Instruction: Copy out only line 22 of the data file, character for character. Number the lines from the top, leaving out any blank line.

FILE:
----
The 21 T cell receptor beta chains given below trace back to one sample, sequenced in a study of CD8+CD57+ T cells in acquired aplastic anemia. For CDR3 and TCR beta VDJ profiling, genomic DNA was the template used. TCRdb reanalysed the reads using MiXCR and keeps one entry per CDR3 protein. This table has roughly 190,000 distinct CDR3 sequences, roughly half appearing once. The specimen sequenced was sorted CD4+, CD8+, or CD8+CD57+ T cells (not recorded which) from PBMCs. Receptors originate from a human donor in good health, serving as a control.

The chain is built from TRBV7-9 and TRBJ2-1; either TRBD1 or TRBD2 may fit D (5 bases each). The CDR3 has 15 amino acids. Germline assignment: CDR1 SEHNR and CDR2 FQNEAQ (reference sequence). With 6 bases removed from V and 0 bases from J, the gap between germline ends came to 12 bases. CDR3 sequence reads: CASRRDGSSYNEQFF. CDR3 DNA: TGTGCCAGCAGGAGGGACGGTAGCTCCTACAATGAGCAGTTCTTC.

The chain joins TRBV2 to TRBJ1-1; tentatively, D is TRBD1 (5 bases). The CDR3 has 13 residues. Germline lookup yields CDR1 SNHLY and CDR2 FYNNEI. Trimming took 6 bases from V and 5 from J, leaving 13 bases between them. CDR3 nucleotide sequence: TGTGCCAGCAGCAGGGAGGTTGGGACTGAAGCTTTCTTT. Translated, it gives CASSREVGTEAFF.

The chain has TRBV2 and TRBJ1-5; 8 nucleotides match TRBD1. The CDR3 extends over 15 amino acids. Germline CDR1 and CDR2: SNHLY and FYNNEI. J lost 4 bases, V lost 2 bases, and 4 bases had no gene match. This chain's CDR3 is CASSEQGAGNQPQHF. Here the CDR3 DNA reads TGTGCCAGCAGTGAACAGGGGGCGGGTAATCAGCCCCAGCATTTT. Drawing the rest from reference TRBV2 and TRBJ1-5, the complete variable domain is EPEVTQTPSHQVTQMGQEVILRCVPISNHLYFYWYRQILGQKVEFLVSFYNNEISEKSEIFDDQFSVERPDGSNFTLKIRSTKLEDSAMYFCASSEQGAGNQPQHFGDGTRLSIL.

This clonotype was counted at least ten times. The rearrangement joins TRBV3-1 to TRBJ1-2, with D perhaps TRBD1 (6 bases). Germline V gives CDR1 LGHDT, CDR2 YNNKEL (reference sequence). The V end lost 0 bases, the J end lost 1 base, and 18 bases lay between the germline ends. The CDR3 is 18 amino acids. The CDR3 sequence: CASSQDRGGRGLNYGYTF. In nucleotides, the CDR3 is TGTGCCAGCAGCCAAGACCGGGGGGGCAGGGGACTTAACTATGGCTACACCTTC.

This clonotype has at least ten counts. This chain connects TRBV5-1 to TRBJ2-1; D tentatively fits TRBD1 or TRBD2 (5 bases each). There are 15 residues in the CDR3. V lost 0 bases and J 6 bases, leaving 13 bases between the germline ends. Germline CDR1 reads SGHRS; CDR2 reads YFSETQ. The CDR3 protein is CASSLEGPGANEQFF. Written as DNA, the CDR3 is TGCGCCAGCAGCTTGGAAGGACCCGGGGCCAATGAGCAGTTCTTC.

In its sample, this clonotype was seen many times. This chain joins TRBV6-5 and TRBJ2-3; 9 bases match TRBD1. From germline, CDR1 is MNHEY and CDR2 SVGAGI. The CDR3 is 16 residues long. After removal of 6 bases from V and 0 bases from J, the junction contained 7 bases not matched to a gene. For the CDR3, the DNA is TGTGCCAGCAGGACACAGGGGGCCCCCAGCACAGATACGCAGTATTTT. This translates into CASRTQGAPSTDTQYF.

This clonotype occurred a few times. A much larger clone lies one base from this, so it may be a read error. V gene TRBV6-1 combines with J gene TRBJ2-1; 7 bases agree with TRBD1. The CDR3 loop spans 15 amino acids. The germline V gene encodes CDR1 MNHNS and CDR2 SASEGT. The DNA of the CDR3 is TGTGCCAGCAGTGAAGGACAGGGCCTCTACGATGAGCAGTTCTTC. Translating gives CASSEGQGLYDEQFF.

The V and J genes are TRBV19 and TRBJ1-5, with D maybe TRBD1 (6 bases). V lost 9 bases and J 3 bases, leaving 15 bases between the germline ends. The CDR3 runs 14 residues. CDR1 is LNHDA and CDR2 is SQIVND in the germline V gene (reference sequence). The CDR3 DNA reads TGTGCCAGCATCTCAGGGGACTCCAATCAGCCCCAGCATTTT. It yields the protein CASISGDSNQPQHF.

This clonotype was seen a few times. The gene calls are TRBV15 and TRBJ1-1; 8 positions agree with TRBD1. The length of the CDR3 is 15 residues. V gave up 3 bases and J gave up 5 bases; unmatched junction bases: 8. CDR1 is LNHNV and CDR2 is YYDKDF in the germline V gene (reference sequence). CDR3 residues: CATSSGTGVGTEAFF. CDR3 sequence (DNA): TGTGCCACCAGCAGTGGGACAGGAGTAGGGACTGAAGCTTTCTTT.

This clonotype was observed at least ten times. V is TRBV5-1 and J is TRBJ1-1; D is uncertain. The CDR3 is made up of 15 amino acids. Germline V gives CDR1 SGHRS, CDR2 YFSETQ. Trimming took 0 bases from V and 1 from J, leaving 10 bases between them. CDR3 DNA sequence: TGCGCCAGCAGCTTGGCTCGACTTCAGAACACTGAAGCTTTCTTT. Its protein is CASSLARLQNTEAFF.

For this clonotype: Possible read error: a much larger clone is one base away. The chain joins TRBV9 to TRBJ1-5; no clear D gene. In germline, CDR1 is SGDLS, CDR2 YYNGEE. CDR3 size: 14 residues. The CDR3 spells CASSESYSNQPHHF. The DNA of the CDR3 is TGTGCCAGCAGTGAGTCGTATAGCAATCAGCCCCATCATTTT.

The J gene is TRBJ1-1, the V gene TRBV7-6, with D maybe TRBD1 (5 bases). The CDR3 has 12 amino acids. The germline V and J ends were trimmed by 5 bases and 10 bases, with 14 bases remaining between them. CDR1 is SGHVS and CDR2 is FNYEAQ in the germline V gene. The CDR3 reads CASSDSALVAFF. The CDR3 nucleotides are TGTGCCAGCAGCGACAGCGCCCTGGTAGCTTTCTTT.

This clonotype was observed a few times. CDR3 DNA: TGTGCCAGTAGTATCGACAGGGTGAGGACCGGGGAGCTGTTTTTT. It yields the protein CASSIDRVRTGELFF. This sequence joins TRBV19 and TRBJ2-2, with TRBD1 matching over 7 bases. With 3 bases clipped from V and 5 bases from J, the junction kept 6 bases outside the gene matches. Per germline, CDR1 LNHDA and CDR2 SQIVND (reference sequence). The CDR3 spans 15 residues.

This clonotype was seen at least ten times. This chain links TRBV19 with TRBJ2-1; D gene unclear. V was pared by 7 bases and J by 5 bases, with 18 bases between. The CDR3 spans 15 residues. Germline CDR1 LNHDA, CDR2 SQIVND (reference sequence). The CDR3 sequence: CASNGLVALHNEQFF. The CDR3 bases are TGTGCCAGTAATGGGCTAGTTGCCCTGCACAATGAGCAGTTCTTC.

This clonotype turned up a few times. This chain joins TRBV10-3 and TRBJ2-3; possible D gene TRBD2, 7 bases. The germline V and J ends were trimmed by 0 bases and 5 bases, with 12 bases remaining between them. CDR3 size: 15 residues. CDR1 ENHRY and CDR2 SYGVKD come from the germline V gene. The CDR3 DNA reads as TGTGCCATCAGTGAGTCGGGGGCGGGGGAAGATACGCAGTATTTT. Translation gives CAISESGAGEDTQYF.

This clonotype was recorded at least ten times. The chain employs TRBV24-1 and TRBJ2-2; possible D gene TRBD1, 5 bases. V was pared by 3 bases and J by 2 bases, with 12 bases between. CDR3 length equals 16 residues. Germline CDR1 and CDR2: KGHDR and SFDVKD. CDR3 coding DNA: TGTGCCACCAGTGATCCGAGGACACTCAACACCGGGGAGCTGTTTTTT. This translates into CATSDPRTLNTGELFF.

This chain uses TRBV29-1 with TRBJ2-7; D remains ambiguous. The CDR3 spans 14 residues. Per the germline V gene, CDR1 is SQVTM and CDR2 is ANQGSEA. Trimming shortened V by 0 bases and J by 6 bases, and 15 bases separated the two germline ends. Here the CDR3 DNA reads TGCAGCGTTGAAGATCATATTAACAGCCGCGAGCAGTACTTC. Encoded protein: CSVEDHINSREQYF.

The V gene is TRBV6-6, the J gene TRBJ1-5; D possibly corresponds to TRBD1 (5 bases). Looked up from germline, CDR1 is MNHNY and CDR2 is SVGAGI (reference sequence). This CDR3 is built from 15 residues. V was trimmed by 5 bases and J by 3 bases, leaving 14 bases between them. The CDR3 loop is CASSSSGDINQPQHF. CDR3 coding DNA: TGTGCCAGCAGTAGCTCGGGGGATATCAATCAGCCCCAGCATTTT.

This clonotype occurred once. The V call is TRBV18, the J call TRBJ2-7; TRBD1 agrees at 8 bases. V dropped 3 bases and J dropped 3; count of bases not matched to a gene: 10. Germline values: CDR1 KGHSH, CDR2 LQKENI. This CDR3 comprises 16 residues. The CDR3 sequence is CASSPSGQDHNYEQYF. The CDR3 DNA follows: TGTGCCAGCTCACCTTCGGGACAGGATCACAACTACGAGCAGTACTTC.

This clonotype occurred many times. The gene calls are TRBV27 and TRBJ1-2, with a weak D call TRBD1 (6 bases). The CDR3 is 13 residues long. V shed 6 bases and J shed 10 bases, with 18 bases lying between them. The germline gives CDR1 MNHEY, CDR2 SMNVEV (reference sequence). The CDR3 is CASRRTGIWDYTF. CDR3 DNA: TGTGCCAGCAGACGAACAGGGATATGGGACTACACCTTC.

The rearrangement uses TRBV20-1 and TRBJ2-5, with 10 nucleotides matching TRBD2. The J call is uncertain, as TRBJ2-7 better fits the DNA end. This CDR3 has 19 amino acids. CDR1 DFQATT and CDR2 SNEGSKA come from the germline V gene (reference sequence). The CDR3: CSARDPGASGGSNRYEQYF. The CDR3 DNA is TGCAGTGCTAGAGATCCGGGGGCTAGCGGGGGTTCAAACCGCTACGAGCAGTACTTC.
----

The rearrangement uses TRBV20-1 and TRBJ2-5, with 10 nucleotides matching TRBD2. The J call is uncertain, as TRBJ2-7 better fits the DNA end. This CDR3 has 19 amino acids. CDR1 DFQATT and CDR2 SNEGSKA come from the germline V gene (reference sequence). The CDR3: CSARDPGASGGSNRYEQYF. The CDR3 DNA is TGCAGTGCTAGAGATCCGGGGGCTAGCGGGGGTTCAAACCGCTACGAGCAGTACTTC.